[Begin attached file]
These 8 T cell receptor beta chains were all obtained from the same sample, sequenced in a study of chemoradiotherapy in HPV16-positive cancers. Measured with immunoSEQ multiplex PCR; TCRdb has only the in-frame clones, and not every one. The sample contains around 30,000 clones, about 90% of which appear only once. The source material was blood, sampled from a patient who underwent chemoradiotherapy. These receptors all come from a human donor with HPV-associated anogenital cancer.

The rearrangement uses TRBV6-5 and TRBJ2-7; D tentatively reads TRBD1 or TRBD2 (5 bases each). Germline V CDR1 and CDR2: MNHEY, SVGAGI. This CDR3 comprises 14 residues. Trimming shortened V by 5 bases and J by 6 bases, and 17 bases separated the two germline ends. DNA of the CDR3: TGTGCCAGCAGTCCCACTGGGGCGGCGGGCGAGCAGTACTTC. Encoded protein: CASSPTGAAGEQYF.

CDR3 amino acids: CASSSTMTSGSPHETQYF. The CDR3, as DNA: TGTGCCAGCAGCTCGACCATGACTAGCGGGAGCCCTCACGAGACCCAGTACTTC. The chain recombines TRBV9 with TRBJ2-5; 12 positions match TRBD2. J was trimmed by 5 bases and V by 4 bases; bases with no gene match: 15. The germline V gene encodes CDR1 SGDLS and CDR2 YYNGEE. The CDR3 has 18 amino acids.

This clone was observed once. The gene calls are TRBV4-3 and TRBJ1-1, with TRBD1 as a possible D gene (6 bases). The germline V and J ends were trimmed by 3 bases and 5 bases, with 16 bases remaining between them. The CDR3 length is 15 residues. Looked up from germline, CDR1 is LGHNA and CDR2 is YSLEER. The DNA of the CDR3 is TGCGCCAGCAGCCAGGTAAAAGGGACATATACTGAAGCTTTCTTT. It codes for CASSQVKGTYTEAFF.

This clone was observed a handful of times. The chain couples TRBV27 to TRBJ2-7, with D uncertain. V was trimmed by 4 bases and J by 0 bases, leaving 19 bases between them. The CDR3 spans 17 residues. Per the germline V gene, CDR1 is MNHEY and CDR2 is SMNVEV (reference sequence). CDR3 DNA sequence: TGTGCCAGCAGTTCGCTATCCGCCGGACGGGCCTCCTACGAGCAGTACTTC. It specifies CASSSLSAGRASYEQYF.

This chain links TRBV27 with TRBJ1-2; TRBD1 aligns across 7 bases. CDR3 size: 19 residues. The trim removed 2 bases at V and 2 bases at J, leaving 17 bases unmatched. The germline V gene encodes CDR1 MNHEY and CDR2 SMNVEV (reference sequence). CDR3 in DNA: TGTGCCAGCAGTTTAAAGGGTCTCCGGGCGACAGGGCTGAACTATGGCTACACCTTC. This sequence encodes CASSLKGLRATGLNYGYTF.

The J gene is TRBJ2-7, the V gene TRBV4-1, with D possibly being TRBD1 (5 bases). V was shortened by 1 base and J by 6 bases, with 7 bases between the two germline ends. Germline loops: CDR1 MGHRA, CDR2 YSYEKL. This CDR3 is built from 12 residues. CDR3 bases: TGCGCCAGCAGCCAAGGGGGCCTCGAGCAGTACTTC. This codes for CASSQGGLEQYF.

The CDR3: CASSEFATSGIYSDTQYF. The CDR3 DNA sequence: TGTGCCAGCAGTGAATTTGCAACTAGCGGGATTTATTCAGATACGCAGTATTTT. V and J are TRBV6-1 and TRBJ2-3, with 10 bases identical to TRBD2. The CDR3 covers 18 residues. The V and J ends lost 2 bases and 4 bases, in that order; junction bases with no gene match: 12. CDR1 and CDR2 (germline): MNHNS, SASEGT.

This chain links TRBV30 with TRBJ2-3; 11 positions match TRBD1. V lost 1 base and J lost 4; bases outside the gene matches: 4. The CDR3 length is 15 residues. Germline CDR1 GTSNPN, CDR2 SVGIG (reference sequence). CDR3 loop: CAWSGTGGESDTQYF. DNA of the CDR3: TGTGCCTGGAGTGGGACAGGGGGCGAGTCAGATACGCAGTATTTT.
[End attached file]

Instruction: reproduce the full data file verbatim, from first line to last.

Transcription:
These 8 T cell receptor beta chains were all obtained from the same sample, sequenced in a study of chemoradiotherapy in HPV16-positive cancers. Measured with immunoSEQ multiplex PCR; TCRdb has only the in-frame clones, and not every one. The sample contains around 30,000 clones, about 90% of which appear only once. The source material was blood, sampled from a patient who underwent chemoradiotherapy. These receptors all come from a human donor with HPV-associated anogenital cancer.

The rearrangement uses TRBV6-5 and TRBJ2-7; D tentatively reads TRBD1 or TRBD2 (5 bases each). Germline V CDR1 and CDR2: MNHEY, SVGAGI. This CDR3 comprises 14 residues. Trimming shortened V by 5 bases and J by 6 bases, and 17 bases separated the two germline ends. DNA of the CDR3: TGTGCCAGCAGTCCCACTGGGGCGGCGGGCGAGCAGTACTTC. Encoded protein: CASSPTGAAGEQYF.

CDR3 amino acids: CASSSTMTSGSPHETQYF. The CDR3, as DNA: TGTGCCAGCAGCTCGACCATGACTAGCGGGAGCCCTCACGAGACCCAGTACTTC. The chain recombines TRBV9 with TRBJ2-5; 12 positions match TRBD2. J was trimmed by 5 bases and V by 4 bases; bases with no gene match: 15. The germline V gene encodes CDR1 SGDLS and CDR2 YYNGEE. The CDR3 has 18 amino acids.

This clone was observed once. The gene calls are TRBV4-3 and TRBJ1-1, with TRBD1 as a possible D gene (6 bases). The germline V and J ends were trimmed by 3 bases and 5 bases, with 16 bases remaining between them. The CDR3 length is 15 residues. Looked up from germline, CDR1 is LGHNA and CDR2 is YSLEER. The DNA of the CDR3 is TGCGCCAGCAGCCAGGTAAAAGGGACATATACTGAAGCTTTCTTT. It codes for CASSQVKGTYTEAFF.

This clone was observed a handful of times. The chain couples TRBV27 to TRBJ2-7, with D uncertain. V was trimmed by 4 bases and J by 0 bases, leaving 19 bases between them. The CDR3 spans 17 residues. Per the germline V gene, CDR1 is MNHEY and CDR2 is SMNVEV (reference sequence). CDR3 DNA sequence: TGTGCCAGCAGTTCGCTATCCGCCGGACGGGCCTCCTACGAGCAGTACTTC. It specifies CASSSLSAGRASYEQYF.

This chain links TRBV27 with TRBJ1-2; TRBD1 aligns across 7 bases. CDR3 size: 19 residues. The trim removed 2 bases at V and 2 bases at J, leaving 17 bases unmatched. The germline V gene encodes CDR1 MNHEY and CDR2 SMNVEV (reference sequence). CDR3 in DNA: TGTGCCAGCAGTTTAAAGGGTCTCCGGGCGACAGGGCTGAACTATGGCTACACCTTC. This sequence encodes CASSLKGLRATGLNYGYTF.

The J gene is TRBJ2-7, the V gene TRBV4-1, with D possibly being TRBD1 (5 bases). V was shortened by 1 base and J by 6 bases, with 7 bases between the two germline ends. Germline loops: CDR1 MGHRA, CDR2 YSYEKL. This CDR3 is built from 12 residues. CDR3 bases: TGCGCCAGCAGCCAAGGGGGCCTCGAGCAGTACTTC. This codes for CASSQGGLEQYF.

The CDR3: CASSEFATSGIYSDTQYF. The CDR3 DNA sequence: TGTGCCAGCAGTGAATTTGCAACTAGCGGGATTTATTCAGATACGCAGTATTTT. V and J are TRBV6-1 and TRBJ2-3, with 10 bases identical to TRBD2. The CDR3 covers 18 residues. The V and J ends lost 2 bases and 4 bases, in that order; junction bases with no gene match: 12. CDR1 and CDR2 (germline): MNHNS, SASEGT.

This chain links TRBV30 with TRBJ2-3; 11 positions match TRBD1. V lost 1 base and J lost 4; bases outside the gene matches: 4. The CDR3 length is 15 residues. Germline CDR1 GTSNPN, CDR2 SVGIG (reference sequence). CDR3 loop: CAWSGTGGESDTQYF. DNA of the CDR3: TGTGCCTGGAGTGGGACAGGGGGCGAGTCAGATACGCAGTATTTT.